First and foremost, despite the tax system in Spain not favoring investors and buyers, the tendency of prices does, and to this extent, there are always legal paths for reducing the charges in a “generous” way.
Let us go to the point:
When a person buys a second hand home in Spain ( no a newly built which will be applied the Spanish VAT instead of the ITP), he or she has to pay up to 10% of the purchase tax that figures into the corresponding deeds to the patrimonial transference tax (ITP). The percentage varies according to the Autonomous Community: 7% in Madrid and Andalusia, 10% in Valencia and Catalonia.
Normally, there isn’t any anomaly, but recently the number of cases in which the Treasury requires the buyer to pay more than they did initially has been growing.
This is due to the fact that, even when the actual price paid for the purchase of the home is put on record in the public deeds, the value that the administration of said home has is much higher, because it has not been revised with the same speed of the fluctuations of the price that the current housing marking has produced. That is, there a clear lack of adaptation between the actual property prices trend variable and the statistical valuation done by the administration during the best years of housing prosperity.
We are seeing this case especially with buyers who have found flats for low prices, or bargains. The reason is that the autonomous communities have some minimum price tables and on top of them they calculate the minimum ITP that a person has to pay when they buy a house. In the case of the buyer paying a higher tax nothing happens, but if the regional Government thinks that the sale price has been too low, the authorities demand an additional payment on top of the ITP charge that was already satisfied by the buyer.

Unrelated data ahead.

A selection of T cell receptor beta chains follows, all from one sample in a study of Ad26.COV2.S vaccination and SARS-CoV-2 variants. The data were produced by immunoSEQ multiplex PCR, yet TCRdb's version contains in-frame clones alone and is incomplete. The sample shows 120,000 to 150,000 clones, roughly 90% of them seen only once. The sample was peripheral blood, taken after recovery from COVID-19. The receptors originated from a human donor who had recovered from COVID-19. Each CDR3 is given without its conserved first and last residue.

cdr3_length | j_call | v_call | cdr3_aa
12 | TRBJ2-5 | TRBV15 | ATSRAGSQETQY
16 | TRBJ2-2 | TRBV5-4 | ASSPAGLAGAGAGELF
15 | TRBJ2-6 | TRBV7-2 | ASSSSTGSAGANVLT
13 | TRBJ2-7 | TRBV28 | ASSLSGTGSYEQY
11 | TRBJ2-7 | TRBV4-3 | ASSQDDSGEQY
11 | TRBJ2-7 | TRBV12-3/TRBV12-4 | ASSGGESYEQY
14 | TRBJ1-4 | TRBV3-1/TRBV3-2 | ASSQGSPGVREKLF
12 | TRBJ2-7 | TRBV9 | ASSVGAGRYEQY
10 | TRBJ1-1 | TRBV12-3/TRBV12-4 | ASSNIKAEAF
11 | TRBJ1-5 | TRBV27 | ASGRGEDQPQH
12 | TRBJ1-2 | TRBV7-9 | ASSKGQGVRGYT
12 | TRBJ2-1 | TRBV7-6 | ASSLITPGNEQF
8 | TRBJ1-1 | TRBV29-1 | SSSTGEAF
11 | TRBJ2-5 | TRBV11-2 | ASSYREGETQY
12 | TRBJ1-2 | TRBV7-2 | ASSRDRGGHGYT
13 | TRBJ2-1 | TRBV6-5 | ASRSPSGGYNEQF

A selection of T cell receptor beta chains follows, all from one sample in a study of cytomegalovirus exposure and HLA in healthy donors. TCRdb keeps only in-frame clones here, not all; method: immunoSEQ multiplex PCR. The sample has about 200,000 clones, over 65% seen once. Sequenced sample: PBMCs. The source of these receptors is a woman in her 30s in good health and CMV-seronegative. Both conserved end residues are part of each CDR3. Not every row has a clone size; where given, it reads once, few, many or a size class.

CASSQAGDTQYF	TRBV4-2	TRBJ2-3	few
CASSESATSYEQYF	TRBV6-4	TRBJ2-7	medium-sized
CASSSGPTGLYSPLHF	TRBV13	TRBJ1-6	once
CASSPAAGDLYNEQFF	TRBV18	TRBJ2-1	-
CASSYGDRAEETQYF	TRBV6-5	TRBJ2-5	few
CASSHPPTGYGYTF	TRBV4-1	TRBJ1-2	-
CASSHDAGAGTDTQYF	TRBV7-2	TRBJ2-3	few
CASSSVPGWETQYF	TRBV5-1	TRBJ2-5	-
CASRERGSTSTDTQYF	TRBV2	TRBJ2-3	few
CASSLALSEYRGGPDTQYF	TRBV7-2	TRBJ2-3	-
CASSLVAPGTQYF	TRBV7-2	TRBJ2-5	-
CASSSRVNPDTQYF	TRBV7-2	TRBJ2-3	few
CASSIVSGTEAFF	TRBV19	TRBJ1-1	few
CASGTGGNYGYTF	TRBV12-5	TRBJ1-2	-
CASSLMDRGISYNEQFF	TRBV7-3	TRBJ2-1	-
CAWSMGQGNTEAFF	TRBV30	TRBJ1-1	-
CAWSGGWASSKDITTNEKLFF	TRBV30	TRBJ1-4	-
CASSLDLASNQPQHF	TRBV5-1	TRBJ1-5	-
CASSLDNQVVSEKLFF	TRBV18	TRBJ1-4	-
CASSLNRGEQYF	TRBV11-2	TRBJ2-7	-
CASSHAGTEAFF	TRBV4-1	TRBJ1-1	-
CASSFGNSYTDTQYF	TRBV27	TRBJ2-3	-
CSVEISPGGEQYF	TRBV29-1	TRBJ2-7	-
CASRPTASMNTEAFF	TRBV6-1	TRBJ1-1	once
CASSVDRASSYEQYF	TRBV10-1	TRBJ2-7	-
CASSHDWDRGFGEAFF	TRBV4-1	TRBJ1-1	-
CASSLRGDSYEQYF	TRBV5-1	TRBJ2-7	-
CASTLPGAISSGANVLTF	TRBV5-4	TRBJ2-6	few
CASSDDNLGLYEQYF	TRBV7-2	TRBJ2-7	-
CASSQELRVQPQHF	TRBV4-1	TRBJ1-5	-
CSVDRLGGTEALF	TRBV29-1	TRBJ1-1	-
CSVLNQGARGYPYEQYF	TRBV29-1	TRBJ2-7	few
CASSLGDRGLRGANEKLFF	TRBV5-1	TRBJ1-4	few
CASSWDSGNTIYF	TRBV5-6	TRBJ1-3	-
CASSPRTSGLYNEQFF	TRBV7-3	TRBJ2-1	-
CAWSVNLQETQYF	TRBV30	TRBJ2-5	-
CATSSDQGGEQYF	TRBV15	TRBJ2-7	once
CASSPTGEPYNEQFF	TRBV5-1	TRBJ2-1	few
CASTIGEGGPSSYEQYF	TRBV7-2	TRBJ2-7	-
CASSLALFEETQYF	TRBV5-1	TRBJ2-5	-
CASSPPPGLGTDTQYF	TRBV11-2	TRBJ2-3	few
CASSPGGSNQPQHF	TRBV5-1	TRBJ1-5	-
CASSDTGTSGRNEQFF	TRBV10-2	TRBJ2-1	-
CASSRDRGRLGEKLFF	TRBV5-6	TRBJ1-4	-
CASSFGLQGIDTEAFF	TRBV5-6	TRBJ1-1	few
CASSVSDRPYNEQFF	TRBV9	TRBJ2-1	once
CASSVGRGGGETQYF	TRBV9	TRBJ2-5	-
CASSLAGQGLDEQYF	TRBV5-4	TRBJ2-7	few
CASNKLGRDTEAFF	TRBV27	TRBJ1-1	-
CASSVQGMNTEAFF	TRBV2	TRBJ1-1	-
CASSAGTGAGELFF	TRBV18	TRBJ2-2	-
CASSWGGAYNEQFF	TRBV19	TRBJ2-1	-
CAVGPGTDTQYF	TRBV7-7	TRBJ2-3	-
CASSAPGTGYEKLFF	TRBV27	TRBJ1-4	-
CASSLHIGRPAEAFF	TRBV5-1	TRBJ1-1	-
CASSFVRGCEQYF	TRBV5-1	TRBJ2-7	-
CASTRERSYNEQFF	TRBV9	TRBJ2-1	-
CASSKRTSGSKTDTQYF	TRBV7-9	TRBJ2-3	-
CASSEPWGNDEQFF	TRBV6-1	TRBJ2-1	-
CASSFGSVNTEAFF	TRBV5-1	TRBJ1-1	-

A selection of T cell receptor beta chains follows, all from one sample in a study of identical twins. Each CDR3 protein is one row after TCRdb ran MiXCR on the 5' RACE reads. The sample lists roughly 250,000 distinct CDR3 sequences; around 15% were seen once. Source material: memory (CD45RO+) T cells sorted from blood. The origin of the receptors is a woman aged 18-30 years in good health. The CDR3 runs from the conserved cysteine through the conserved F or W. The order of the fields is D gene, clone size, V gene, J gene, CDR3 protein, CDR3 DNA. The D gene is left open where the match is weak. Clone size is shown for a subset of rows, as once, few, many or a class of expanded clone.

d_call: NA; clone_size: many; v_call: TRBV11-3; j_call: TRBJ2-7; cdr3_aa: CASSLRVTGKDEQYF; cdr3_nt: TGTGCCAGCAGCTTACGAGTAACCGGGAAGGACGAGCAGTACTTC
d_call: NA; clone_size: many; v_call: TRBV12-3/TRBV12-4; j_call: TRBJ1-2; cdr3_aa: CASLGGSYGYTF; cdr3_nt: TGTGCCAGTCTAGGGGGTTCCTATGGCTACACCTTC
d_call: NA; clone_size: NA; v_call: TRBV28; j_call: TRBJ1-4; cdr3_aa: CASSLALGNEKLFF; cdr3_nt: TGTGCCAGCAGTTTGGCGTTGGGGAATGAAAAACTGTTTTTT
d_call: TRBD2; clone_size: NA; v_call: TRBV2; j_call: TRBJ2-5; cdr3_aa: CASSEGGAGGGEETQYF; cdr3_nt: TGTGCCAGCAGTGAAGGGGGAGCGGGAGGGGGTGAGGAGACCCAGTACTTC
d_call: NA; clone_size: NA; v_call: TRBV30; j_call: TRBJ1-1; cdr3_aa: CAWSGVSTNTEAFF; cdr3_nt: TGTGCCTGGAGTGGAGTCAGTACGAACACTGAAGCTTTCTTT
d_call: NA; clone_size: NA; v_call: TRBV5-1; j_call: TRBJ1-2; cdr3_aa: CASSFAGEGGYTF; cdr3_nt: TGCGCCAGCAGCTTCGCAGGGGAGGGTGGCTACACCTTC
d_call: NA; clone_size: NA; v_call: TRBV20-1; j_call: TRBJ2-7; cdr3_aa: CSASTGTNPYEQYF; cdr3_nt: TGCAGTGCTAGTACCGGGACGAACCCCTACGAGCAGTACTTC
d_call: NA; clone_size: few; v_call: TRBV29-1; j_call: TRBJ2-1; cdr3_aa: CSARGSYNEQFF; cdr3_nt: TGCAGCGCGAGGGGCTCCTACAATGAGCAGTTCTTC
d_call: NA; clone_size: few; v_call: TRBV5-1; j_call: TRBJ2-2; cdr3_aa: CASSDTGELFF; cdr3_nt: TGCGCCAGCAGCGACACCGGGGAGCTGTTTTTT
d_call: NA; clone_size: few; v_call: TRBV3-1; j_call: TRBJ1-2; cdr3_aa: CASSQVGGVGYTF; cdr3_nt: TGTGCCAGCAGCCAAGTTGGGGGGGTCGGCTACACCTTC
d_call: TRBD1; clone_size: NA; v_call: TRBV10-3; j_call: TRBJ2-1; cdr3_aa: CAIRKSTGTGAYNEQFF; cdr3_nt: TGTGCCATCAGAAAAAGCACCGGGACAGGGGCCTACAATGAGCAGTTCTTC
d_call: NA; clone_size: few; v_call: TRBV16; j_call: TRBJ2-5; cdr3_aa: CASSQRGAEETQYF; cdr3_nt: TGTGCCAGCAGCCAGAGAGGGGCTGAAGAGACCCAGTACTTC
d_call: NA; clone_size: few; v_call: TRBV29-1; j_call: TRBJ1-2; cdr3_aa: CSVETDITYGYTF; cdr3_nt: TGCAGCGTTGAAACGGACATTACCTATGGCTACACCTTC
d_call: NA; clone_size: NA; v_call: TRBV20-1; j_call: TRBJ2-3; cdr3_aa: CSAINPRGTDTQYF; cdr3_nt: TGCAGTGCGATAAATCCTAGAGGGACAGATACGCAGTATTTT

Before deeding a flat, you should inform yourself about the administration of taxes from the Comunidad Autonoma (Regional administration) where the property is, and about the valuation that the property has with the administration. Then you will know what expenses the payment of taxes will mean for you, you will be able to plan on the tax, and, most importantly, you will avoid the fear of getting a subsequent claim from the Tax Office.
The Undesirable Tax Office Notification
Whoever buys a second-hand home and is not well informed can find themselves in a situation where, after paying a tax of 10% of what they have paid for the house, the Treasury demands the payment of an additional tax from the ITP. Said tax will be 10% of the difference between the value that the house was deeded for and the minimum value that the home has in the eyes of the Treasury, plus interest corresponding to the delay of payment.
For example, if we buy a home for 200,000 euros, we would pay 20,000 euros for ITP. If in the Treasury records, they figure that this home has a minimum price tag of 300,000 euros, and that this number corresponds to a minimum ITP of 30,000 euros, they will make us pay the difference: 10,000 euros plus interest.
When we are interested in buying a home that, perhaps due to the crisis, has been substantially reduced in price, it’s worth knowing that the minimum value is as per the Treasury, in order to pay the corresponding fees and to not have surprises or claims later on. Minimum prices are generally lower than the sale price, but with the crisis in mind and in places where the home has fallen a lot, there are more and more cases in which things don’t happen this way.
Can a claim be filed with the Treasury to not have to pay “more”?
When you deed the home for under the minimum stipulated by the Treasury and you pay an ITP lower than you should, the Tax Office will notify you of the tax that you owe for the difference. From the time that you receive the notification, you will have an argument period in which you can dispute why the price paid for the home is lower than that calculated by them as the minimum price.
Typical disputes that you can argue are: poor maintenance, homes bought with tenants (which reduces their value), or providing a ratings report from an independent expert who shows that the actual market value of the property is less than what the administration says.
But, in any case, having the appeal admitted and being saved from paying the “extra” for the tax is highly unlikely and will only be obtained in very justified cases, so you shouldn’t count on it ahead of time, because although the Treasury “respects” the fact that you find a deal, they want to collect the taxes as if the transfer was done for at least a minimum value.